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The Austrian School of Economics: A History of Its Ideas, Ambassadors, and Institutions

  • The Austrian School of Economics
February 24, 2011Eugen-Maria SchulakHerbert Unterköfler

Tags Austrian Economics OverviewHistory of the Austrian School of Economics

The Austrian School is in the news as never before. It is discussed on business pages, academic journals, and speeches by public figures. At long last, there is a brilliant and engaging guide to the history, ideas, and institutions of the Austrian School of economics. It is written by two Austrian intellectuals who have gone to the sources themselves to provide a completely new look at the tradition and what it means for the future. This is the first such authoritative book that has appeared on this topic.

The Austrian School of Economics: A History of Its Ideas, Ambassadors, and Institutions, by Eugen Maria Schulak and Herbert Unterköfler appeared first in German. It has been a sensation: the first and most authoritative source on this hot topic. This new English translation by Arlene Oost-Zinner, complete with a vast scholarly apparatus of citations and bibliographies, is academic at its core but also easy-to-read, entertaining, and fascinating on every page.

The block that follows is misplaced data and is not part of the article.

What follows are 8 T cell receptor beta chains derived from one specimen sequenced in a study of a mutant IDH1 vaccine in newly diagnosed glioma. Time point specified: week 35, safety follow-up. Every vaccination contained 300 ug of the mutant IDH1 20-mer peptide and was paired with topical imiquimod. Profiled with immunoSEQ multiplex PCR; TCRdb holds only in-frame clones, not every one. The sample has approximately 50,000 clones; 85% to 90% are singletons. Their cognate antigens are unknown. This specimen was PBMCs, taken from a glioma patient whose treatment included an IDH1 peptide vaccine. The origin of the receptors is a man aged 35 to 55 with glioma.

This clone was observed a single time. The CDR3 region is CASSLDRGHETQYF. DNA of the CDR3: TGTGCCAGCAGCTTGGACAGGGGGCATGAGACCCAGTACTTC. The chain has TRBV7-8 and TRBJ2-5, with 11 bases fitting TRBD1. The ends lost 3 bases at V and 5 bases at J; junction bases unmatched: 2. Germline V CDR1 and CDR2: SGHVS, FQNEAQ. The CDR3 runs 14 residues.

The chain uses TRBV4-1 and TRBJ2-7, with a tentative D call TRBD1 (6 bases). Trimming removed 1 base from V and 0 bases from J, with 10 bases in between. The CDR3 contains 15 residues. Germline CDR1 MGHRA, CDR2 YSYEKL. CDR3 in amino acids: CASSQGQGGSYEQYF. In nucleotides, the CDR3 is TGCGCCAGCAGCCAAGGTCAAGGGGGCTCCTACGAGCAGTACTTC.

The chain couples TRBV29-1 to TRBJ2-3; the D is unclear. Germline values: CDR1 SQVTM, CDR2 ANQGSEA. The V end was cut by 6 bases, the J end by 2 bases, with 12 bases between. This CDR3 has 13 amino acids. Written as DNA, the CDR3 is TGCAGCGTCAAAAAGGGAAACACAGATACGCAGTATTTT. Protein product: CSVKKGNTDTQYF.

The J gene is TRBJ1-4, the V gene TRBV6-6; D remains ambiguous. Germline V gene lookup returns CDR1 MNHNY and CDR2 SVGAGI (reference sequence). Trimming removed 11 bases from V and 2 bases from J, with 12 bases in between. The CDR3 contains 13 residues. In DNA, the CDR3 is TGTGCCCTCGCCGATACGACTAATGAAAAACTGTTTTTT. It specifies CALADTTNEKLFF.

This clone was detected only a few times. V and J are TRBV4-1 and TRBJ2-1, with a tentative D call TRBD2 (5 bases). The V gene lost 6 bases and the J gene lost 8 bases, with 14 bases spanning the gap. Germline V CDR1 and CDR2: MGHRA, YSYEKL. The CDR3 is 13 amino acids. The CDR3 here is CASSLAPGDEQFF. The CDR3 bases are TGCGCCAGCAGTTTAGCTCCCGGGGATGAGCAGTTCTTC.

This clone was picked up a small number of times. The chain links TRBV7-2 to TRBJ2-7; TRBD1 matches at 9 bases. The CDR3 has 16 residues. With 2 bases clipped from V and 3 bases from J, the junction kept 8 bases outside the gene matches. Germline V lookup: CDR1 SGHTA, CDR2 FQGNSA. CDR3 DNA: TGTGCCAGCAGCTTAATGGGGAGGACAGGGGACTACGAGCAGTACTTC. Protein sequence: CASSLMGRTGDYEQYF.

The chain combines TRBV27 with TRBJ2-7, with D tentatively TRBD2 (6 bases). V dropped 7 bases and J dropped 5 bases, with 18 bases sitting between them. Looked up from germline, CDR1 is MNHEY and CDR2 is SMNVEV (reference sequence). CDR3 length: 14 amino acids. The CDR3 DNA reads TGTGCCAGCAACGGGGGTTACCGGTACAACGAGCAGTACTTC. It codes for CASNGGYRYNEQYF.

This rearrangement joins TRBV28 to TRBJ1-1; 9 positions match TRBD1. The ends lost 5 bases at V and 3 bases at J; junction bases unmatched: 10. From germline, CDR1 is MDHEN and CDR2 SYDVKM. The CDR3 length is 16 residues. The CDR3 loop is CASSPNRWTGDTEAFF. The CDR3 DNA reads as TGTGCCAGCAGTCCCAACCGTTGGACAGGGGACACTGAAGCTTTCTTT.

They set the stage with a discussion of the culture of 19th century Vienna, and the striking innovation that came with Carl Menger’s subjective theory of value. They discuss the titanic struggle over method that took place between the Viennese Mengerians and the German Historical School.

Next comes a thrilling account of the second generation of Austrians, their politics, their theories, their personal splits, their idiosyncrasies, their debates. The cast of characters here is far larger than most people in the English-speaking world have known. The authors operate as tour guides to this world that is mostly unknown to Americans due to the remoteness of time and the differences in language.

The stories they tell of Mises in Vienna, as well as Hayek and Schumpeter, include anecdotes never known before. It is particularly interesting for Americans to read because we have mostly had to understand the history of the Austrian School based on a far more limited set of literary resources.

What emerges from the account here is the singular contribution that Mises himself made in shaping the modern Austrian School into what it is today. Here we have the highest tribute to the power of ideas. Mises left his mark in a decisive way that is right now driving political and economic change the world over.

If you are like many people, you have been curious about the Austrian School but didn’t know where to turn to discover more about it. This book is the one that makes sense of it all.

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